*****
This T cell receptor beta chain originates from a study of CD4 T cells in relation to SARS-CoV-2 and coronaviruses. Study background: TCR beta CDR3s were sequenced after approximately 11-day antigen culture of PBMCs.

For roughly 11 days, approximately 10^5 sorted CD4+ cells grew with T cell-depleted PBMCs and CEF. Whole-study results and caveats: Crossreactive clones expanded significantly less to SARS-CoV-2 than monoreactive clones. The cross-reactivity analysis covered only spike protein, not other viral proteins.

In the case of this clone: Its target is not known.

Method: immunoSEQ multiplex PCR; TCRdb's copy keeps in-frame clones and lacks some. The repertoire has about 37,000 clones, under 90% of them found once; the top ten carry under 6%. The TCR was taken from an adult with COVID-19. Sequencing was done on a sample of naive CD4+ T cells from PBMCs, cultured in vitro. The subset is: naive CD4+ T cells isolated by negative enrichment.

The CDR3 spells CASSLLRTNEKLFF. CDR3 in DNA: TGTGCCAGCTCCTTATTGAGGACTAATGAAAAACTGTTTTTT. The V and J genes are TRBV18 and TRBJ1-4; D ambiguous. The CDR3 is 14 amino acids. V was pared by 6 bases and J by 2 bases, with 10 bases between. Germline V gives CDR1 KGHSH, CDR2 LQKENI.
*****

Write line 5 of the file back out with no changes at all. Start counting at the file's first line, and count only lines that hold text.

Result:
The CDR3 spells CASSLLRTNEKLFF. CDR3 in DNA: TGTGCCAGCTCCTTATTGAGGACTAATGAAAAACTGTTTTTT. The V and J genes are TRBV18 and TRBJ1-4; D ambiguous. The CDR3 is 14 amino acids. V was pared by 6 bases and J by 2 bases, with 10 bases between. Germline V gives CDR1 KGHSH, CDR2 LQKENI.